7 lupus research projects win LRA Innovation Award grants
Teams in US, Europe awarded up to $300K for 'critical' research
Seven projects led by research teams from the U.S. and Europe have been announced as the recipients of the latest round of Lupus Research Alliance (LRA) Lupus Innovation Award (LIA) grants, which can total up to $300,000.
The awards provide support — up to $150,000 annually for two years — for highly innovative approaches to major challenges in lupus, a chronic disorder marked by immune system attacks against the body’s own healthy tissue.
In awarding the grants, the LRA each year pays special attention to “high-risk, high-reward” lupus investigations that explore fundamental mechanisms, novel targets and pathways, innovative technologies, and interdisciplinary research strategies, the nonprofit states on its website.
“We are proud to be able to offer these grants, which support critical lupus research and encourage the development of novel therapeutic approaches,” Teodora Staeva, PhD, the LRA’s vice president and chief scientific officer, said in a press release.
“The talented Lupus Innovation Award recipients are pushing the edge of lupus research, with the goal of improving the lives of people with lupus,” Staeva said.
Research projects are ‘high-risk, high-reward’
The grant program is open to both early career investigators and established scientists. Early-stage researchers are eligible for an additional year of funding following completion of the original grant.
Collectively, awarded studies for this grant round focused on the causes of lupus and the development of more personalized therapeutic approaches. Because of the broad range of lupus causes and its symptoms, researching the disorder from multiple, disparate angles can lead to a greater understanding of the disease, which could result in better treatments, the nonprofit noted.
Two projects seek to identify novel lupus drivers, while two others explore new treatment targets. Three of the awarded studies aim to develop innovative approaches and tools to diagnose and monitor disease complications.
The two projects focused on identifying new disease drivers are being led by Ansuman Satpathy, MD, PhD, from Stanford University School of Medicine, in the U.S., and Salomé Pinho, PhD, from the Institute for Research and Innovation in Health (i3S), in Portugal.
Satpathy will use the grant to explore the impact of somatic mutations — non-hereditary mutations that arise during a person’s life — in immune cells, including T-cells, in patients and healthy individuals. The goal is to investigate how such mutations can affect the immune system. The hope is that more knowledge in this area will lead to improved diagnosis and treatments for lupus.
Meanwhile, Pinho will explore whether modifying a process called glycosylation — the addition of sugar chains to proteins — in lupus kidneys fosters lupus development. The topic has never been investigated in the context of lupus.
The awardees of the projects focused on exploring new therapeutic targets for lupus include Sladjana Skopelja-Gardner, PhD, from the Dartmouth Hitchcock Medical Center, and Maximilian F. Konig, MD, from the Johns Hopkins University School of Medicine, both in the U.S.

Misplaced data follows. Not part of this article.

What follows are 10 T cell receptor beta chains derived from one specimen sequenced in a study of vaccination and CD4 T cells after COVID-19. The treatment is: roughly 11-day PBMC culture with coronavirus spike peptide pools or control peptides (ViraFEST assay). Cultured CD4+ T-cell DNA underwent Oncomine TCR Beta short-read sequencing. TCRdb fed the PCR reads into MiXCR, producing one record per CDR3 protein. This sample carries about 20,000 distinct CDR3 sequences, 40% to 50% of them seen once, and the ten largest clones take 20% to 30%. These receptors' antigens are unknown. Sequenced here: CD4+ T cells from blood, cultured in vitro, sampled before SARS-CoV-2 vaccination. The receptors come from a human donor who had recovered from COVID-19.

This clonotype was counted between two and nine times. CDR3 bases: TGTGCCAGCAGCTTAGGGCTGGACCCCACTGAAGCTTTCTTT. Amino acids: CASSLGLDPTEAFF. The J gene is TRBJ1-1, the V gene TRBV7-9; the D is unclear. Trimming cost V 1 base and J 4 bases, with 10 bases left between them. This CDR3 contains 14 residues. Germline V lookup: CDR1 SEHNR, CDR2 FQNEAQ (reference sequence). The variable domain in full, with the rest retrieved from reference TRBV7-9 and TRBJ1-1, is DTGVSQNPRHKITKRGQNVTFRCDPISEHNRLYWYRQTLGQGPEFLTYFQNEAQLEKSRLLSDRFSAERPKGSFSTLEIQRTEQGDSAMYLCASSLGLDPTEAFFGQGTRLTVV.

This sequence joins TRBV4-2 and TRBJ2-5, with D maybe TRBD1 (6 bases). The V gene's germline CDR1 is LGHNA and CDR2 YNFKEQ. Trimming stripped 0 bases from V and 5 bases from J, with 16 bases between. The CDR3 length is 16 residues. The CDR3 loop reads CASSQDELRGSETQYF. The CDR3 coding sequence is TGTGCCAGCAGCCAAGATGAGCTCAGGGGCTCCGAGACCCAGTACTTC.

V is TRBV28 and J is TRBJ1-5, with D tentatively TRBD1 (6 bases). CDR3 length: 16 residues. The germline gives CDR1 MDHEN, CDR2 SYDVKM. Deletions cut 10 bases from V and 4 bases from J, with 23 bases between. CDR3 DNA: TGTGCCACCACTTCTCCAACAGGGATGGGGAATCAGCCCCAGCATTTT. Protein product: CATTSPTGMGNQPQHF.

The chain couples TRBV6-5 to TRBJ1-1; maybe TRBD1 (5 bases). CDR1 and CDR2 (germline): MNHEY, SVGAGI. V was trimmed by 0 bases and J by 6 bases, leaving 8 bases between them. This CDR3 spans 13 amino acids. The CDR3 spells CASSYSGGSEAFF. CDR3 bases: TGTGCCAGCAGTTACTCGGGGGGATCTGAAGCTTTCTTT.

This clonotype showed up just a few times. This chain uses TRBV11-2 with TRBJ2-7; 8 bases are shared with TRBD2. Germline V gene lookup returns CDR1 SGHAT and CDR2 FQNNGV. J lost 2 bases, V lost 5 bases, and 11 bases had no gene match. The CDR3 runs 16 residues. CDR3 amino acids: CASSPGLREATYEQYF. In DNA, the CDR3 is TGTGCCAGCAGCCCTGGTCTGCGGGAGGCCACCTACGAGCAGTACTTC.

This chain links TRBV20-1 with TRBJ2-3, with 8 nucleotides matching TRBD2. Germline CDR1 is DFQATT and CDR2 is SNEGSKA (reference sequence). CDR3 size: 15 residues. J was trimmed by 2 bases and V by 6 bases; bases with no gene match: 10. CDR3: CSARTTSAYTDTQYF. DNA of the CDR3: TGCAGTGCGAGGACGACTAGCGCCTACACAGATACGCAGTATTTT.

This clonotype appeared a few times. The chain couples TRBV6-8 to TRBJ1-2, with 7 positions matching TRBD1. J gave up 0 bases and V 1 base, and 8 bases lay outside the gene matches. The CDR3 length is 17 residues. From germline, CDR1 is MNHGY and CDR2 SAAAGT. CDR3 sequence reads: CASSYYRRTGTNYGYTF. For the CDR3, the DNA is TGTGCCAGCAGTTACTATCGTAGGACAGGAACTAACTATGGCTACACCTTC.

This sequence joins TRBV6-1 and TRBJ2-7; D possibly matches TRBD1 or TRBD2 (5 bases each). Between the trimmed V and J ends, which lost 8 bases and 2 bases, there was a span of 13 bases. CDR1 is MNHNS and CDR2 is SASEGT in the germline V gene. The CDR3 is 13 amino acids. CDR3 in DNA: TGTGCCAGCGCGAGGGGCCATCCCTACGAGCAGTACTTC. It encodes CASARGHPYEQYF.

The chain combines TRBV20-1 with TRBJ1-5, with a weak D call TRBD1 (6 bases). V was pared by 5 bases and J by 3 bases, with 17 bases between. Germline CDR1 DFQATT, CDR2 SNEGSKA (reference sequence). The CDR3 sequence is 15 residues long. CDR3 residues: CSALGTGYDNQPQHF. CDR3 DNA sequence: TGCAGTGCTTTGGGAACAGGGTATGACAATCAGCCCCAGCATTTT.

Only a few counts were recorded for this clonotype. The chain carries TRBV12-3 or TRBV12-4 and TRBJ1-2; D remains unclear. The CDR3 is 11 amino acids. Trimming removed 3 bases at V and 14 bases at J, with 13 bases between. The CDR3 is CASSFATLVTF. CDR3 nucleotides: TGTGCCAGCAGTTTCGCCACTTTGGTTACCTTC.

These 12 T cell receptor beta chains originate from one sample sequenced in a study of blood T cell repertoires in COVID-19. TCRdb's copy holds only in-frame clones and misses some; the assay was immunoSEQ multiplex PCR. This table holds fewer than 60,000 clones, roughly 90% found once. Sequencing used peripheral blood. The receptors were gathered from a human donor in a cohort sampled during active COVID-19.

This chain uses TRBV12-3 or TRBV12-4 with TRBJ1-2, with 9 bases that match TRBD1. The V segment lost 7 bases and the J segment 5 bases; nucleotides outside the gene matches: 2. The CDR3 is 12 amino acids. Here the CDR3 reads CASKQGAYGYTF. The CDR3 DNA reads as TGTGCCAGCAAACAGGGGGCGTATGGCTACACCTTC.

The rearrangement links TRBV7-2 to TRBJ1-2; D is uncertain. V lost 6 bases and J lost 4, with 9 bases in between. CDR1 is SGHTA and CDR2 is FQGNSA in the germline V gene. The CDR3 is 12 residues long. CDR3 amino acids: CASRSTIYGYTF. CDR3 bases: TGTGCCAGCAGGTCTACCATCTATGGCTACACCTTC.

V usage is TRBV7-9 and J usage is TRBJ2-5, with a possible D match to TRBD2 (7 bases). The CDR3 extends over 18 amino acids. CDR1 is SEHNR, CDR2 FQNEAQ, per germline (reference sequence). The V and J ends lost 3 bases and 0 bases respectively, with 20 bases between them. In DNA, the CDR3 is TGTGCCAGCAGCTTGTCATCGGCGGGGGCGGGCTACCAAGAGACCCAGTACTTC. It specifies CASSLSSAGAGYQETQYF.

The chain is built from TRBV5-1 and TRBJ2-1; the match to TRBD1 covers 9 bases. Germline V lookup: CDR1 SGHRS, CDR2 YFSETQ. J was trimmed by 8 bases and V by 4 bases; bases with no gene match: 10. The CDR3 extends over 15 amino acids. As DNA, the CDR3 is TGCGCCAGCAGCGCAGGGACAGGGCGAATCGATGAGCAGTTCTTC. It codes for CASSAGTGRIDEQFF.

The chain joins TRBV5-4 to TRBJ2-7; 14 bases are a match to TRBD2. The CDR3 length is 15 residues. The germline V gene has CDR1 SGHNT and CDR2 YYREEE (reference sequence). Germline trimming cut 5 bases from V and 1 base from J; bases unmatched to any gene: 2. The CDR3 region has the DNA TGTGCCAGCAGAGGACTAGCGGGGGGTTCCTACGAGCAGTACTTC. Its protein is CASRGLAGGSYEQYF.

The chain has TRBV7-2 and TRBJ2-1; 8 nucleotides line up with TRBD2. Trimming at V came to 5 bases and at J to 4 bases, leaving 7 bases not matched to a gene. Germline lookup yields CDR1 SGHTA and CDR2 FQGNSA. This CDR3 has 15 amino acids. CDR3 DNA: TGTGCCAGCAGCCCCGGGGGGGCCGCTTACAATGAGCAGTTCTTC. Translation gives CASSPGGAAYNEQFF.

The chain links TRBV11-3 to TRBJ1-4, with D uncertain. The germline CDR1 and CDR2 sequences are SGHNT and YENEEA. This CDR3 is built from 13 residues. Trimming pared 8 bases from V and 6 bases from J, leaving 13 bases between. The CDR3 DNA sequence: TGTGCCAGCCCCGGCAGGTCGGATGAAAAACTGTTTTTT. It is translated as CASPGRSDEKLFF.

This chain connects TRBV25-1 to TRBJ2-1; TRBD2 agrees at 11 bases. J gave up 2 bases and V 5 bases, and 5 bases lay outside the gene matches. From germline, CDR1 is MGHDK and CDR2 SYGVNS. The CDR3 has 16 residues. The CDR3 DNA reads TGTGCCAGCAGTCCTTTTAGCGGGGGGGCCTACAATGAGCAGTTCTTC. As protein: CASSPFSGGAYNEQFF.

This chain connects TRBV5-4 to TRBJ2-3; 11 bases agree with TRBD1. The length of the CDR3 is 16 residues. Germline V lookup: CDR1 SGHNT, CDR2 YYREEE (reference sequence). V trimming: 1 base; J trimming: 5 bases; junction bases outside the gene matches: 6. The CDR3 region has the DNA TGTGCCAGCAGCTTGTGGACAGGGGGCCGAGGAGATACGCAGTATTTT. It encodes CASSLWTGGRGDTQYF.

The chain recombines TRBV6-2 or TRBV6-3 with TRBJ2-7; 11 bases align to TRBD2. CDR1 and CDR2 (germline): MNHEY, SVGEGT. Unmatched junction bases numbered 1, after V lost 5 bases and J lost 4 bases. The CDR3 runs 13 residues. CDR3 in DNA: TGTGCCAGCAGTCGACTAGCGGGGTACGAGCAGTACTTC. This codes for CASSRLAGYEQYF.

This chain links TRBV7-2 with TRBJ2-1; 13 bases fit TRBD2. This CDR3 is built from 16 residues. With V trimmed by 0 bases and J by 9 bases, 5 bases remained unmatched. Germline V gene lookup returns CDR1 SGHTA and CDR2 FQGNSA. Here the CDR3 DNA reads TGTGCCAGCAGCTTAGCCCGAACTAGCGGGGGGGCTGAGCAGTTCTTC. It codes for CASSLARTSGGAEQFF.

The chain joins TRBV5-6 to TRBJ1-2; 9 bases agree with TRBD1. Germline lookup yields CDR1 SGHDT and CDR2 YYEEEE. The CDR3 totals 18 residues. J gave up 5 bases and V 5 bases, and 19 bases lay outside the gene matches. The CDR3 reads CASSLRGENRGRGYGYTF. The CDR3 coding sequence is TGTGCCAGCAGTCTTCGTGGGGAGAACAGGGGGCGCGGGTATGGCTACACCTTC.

Skopelja-Gardner will explore how a protein called V-domain immunoglobin suppressor of T-cell activation, or VISTA, regulates interferon production in the skin of lupus patients. Interferons are signaling molecules that are known to be involved in the immune and inflammatory responses seen in lupus. The aim is to better understand how interferon production is controlled, which could lead to new therapeutic targets for lupus skin disease and photosensitivity.
Konig will seek to develop a novel protein-based precision therapy approach to target disease-causing cells in antiphospholipid syndrome (APS) — a condition driven by hyperactive immune B-cells that produce antibodies against a person’s own proteins. The project could establish the foundation for highly optimized APS therapies in lupus patients that would eliminate rogue B-cells that generate disease-causing antibodies, but without harming normal B-cells.
The talented Lupus Innovation Award recipients are pushing the edge of lupus research, with the goal of improving the lives of people with lupus.
The remaining three projects will focus on the development of new tools and methods to diagnose and/or monitor lupus complications.
One of them will be led by Andrea Fava, MD, also from Johns Hopkins. Fava seeks to identify new biomarkers in lupus nephritis, which could lead to the development of an innovative noninvasive test to detect the condition early on, before kidney damage occurs. This could lead to more opportunities to prevent irreversible kidney damage in lupus patients.
Another project by Eric Gale, PhD, of Massachusetts General Hospital, will seek to develop technology involving contrast dye to non-invasively diagnose and monitor lupus nephritis. By visualizing the activity of lupus nephritis through an MRI scan, physicians may directly gauge patients’ responses to treatment without conducting a biopsy, which is invasive. The success of this project could ultimately improve patients’ life quality.
The last project will be led by Mark DiFrancesco, PhD, from Cincinnati Children’s Hospital Medical Center. DiFrancesco’s study will focus on neuropsychiatric lupus, thought to affect about 40% of patients, and the protective barrier that separate the brain from the blood. The project aims to heighten the understanding of how lupus affects the brain and help find prospective treatment targets for neuropsychiatric lupus.